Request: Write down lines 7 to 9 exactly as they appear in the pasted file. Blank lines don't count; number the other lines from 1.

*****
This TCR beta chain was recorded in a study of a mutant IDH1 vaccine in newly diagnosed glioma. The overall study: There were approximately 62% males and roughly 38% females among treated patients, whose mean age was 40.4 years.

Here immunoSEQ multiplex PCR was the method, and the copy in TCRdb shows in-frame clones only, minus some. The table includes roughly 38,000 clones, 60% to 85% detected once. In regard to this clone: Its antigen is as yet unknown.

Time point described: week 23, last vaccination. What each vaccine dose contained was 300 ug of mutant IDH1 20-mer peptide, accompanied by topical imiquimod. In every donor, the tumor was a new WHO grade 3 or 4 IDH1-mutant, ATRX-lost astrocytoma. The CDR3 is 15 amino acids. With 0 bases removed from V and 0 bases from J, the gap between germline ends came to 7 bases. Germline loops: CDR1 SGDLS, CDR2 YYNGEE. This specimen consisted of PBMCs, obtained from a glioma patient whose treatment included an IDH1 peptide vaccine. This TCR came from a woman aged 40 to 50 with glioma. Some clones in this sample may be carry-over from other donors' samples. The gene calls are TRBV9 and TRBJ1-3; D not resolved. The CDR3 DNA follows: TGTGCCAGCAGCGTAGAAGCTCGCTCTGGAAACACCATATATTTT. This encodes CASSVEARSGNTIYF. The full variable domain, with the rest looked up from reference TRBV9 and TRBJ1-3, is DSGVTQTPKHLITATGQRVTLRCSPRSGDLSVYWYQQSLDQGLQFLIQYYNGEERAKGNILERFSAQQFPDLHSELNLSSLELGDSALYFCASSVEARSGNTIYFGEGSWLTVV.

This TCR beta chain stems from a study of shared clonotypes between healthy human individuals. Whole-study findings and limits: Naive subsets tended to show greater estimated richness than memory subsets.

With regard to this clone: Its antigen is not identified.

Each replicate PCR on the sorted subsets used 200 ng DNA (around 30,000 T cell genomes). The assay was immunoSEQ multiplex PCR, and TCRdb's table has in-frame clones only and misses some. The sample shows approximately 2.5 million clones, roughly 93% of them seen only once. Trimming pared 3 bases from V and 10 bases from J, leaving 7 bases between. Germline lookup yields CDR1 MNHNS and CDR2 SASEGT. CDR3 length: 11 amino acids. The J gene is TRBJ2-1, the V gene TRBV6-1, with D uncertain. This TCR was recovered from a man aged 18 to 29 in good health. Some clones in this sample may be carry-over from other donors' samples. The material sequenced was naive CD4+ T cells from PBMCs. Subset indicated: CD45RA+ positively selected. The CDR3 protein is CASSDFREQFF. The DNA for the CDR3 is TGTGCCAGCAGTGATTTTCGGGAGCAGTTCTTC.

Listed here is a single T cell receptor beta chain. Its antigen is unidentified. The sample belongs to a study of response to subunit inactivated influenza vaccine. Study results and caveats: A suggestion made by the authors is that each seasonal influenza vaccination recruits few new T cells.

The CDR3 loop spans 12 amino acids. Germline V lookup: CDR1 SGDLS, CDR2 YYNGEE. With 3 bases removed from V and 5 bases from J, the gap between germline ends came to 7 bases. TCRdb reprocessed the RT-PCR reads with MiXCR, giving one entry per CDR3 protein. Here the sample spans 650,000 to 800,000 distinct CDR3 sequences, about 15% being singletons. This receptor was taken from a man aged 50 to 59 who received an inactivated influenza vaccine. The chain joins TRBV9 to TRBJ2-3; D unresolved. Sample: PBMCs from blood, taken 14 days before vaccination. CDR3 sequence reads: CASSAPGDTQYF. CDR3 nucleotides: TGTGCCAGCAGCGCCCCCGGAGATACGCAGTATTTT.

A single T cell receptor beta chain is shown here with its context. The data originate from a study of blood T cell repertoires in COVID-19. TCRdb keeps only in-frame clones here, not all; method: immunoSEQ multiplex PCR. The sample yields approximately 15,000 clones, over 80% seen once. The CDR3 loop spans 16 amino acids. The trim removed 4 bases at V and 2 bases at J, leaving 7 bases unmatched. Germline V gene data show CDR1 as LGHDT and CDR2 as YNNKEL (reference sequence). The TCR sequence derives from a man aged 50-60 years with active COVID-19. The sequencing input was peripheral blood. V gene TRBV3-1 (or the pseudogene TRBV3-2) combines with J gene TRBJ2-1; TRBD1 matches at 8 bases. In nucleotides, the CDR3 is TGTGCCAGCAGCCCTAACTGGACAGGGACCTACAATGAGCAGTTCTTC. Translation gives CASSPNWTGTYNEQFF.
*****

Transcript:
Listed here is a single T cell receptor beta chain. Its antigen is unidentified. The sample belongs to a study of response to subunit inactivated influenza vaccine. Study results and caveats: A suggestion made by the authors is that each seasonal influenza vaccination recruits few new T cells.

The CDR3 loop spans 12 amino acids. Germline V lookup: CDR1 SGDLS, CDR2 YYNGEE. With 3 bases removed from V and 5 bases from J, the gap between germline ends came to 7 bases. TCRdb reprocessed the RT-PCR reads with MiXCR, giving one entry per CDR3 protein. Here the sample spans 650,000 to 800,000 distinct CDR3 sequences, about 15% being singletons. This receptor was taken from a man aged 50 to 59 who received an inactivated influenza vaccine. The chain joins TRBV9 to TRBJ2-3; D unresolved. Sample: PBMCs from blood, taken 14 days before vaccination. CDR3 sequence reads: CASSAPGDTQYF. CDR3 nucleotides: TGTGCCAGCAGCGCCCCCGGAGATACGCAGTATTTT.

A single T cell receptor beta chain is shown here with its context. The data originate from a study of blood T cell repertoires in COVID-19. TCRdb keeps only in-frame clones here, not all; method: immunoSEQ multiplex PCR. The sample yields approximately 15,000 clones, over 80% seen once. The CDR3 loop spans 16 amino acids. The trim removed 4 bases at V and 2 bases at J, leaving 7 bases unmatched. Germline V gene data show CDR1 as LGHDT and CDR2 as YNNKEL (reference sequence). The TCR sequence derives from a man aged 50-60 years with active COVID-19. The sequencing input was peripheral blood. V gene TRBV3-1 (or the pseudogene TRBV3-2) combines with J gene TRBJ2-1; TRBD1 matches at 8 bases. In nucleotides, the CDR3 is TGTGCCAGCAGCCCTAACTGGACAGGGACCTACAATGAGCAGTTCTTC. Translation gives CASSPNWTGTYNEQFF.